The power grid in New England, and other parts of the country, has something called the “forward capacity auction.” Power plants are paid in advance to guarantee production three years down the road and get the money no matter how much electricity they end up actually making. It’s a way to guarantee that the six states will have enough production to meet peak demand, ensuring that profit-oriented power operators don’t shut down too much production after doing their bean-counting.

All of us pay the resulting charge through our electricity rates.

Payments from the auction are one of the reasons that New Hampshire still has a coal-fired power plant even though it’s expensive to operate; the money has kept it going. (The payments will end in 2026 because Merrimack Station didn’t win any bids in the last auction.)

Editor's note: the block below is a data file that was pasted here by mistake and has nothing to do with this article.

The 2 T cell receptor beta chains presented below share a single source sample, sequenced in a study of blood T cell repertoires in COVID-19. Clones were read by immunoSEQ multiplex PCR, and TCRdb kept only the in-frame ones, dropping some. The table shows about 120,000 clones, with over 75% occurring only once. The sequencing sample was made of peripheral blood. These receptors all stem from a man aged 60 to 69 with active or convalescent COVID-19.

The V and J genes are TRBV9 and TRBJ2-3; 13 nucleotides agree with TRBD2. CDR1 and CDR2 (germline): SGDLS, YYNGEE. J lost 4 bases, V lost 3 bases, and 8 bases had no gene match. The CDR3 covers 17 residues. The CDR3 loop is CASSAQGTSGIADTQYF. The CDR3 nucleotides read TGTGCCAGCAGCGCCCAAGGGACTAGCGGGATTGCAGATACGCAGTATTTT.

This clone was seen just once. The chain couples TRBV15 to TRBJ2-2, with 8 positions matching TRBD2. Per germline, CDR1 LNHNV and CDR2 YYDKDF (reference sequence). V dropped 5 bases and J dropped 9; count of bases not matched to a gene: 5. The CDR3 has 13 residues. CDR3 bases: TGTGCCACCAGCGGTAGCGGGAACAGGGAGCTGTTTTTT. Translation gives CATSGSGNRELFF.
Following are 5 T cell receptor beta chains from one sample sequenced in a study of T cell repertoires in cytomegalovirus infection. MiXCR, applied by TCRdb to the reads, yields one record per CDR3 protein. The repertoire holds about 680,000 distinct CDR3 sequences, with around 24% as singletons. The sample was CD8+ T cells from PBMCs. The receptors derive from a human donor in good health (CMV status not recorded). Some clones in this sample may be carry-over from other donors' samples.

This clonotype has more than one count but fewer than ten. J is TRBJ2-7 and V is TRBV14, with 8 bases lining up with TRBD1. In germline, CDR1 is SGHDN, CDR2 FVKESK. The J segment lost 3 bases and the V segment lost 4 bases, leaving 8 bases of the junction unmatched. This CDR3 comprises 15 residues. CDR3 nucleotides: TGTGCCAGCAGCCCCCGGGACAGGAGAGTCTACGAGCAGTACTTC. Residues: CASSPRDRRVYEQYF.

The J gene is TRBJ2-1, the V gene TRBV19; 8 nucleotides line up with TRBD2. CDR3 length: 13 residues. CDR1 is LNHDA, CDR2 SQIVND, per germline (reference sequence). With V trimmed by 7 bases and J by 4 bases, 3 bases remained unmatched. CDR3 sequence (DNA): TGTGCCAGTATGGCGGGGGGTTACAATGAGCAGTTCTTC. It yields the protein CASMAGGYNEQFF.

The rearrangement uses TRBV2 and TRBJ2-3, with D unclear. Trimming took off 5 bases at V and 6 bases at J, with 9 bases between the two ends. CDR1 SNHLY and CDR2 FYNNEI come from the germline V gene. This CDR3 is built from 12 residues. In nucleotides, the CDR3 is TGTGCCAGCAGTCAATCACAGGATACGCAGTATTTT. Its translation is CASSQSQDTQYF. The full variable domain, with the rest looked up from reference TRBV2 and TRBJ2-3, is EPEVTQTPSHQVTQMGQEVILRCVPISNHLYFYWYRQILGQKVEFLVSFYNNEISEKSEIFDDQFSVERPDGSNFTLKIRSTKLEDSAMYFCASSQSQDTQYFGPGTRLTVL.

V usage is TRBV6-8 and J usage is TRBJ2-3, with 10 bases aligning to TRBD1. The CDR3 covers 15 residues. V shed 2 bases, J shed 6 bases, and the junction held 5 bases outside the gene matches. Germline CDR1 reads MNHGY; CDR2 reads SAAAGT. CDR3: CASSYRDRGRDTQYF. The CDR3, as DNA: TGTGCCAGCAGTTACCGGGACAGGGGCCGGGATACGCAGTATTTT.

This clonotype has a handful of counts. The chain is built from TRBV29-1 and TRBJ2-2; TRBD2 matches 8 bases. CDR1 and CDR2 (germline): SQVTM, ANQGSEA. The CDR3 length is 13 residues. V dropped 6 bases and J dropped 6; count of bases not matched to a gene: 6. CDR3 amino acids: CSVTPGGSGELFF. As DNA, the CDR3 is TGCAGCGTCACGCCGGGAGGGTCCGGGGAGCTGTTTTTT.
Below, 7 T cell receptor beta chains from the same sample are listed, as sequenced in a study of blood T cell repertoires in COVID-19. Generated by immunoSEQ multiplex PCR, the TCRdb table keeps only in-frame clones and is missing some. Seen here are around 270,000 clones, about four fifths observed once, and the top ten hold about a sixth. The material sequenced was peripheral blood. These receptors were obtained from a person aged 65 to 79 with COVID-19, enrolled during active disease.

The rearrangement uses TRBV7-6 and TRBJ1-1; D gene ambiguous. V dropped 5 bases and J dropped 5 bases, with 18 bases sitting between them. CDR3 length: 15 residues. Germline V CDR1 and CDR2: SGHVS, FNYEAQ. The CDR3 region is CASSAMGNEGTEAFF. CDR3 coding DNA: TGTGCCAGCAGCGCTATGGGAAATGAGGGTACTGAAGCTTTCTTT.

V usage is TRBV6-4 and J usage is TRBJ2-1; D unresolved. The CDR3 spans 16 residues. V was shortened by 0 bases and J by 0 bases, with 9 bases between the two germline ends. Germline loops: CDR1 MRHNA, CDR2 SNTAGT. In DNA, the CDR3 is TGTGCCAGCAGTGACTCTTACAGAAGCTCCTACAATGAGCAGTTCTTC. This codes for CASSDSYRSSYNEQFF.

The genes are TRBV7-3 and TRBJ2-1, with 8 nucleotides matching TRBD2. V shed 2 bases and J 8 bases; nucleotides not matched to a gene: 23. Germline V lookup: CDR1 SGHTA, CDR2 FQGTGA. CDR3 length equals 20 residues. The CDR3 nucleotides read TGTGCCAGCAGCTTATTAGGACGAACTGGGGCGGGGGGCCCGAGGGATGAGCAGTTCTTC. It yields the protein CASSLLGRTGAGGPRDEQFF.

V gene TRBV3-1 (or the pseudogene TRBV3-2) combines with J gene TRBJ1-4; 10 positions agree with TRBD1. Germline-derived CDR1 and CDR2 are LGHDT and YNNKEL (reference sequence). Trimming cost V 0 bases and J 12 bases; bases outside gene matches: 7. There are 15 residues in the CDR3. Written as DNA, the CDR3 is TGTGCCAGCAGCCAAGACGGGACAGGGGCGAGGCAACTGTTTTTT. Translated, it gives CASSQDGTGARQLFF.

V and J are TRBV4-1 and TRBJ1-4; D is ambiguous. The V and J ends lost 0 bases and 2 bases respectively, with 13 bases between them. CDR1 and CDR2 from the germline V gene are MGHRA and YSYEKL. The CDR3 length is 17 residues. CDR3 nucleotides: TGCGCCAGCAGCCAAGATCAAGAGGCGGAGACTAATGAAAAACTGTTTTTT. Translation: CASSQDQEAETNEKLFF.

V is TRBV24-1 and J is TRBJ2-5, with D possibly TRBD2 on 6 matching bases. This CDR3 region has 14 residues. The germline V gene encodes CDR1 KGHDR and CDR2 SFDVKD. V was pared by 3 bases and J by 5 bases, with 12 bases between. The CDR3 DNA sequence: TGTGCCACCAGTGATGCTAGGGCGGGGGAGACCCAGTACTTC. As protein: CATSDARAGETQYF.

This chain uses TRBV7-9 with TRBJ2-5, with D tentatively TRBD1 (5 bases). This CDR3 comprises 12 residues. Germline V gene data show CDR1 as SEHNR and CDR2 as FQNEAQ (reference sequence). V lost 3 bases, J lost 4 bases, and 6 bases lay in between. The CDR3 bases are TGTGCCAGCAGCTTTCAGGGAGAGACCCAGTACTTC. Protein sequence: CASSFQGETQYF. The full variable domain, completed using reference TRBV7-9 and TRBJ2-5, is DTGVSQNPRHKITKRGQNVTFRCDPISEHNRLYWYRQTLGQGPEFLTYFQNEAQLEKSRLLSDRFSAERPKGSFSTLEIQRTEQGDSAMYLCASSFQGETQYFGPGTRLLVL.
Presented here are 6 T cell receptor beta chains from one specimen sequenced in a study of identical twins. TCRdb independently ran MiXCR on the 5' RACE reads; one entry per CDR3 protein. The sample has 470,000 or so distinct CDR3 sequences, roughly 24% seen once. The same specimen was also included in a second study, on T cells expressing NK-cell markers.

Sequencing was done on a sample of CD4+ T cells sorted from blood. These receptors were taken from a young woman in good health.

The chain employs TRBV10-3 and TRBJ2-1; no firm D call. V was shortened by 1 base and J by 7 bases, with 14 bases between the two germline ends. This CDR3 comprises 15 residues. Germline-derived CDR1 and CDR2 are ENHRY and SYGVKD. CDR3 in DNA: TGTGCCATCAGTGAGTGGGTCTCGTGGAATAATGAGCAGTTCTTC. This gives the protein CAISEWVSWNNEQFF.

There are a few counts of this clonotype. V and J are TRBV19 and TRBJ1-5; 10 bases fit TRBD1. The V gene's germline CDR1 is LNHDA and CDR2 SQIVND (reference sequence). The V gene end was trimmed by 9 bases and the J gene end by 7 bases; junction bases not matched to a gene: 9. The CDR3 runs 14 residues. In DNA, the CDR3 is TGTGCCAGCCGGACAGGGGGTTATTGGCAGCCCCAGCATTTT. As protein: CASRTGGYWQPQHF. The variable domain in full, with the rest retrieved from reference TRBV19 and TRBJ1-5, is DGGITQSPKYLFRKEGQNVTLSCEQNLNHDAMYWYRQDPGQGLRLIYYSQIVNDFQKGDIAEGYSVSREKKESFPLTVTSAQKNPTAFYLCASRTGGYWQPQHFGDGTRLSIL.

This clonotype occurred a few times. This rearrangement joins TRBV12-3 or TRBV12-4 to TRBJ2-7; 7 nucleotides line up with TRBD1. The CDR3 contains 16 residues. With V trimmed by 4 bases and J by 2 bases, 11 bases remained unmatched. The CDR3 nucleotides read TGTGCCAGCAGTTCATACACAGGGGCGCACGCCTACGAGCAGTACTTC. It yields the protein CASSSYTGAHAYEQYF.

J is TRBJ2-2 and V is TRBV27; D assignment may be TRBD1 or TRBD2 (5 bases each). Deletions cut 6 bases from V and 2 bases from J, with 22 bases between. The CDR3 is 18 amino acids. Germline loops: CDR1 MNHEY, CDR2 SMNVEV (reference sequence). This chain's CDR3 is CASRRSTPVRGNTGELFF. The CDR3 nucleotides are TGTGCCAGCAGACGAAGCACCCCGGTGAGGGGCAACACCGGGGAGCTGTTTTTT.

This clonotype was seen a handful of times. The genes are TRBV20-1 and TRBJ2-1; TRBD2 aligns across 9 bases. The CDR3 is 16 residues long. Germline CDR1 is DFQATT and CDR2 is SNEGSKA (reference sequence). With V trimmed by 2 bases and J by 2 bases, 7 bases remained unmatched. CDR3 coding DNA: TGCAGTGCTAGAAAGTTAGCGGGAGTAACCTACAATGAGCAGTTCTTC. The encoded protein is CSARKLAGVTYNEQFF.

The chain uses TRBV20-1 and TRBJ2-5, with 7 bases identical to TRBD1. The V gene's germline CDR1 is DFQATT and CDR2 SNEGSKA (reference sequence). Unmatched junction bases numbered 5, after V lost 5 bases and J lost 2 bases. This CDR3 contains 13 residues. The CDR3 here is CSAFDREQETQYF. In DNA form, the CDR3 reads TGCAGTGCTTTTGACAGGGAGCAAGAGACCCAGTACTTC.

Well, deep in the latest state-by-state energy profile report from ISO-New England, which operates the power grid, is this statement: “ISO-NE reduces the level of capacity to be procured in the Forward Capacity Auction to account for state policies promoting behind-the-meter solar PV.”

In other words, rooftop solar reduces the amount of electricity that big power plants need to produce, so it reduces the amount of money – our money, ratepayer money – that has to be handed over to the plants to ensure they don’t shut down in three years. In other words, it saves everybody money, not just the folks with the panels.

(Hat tip to Boston energy guru Joe LaRusso for bringing this to my attention.)

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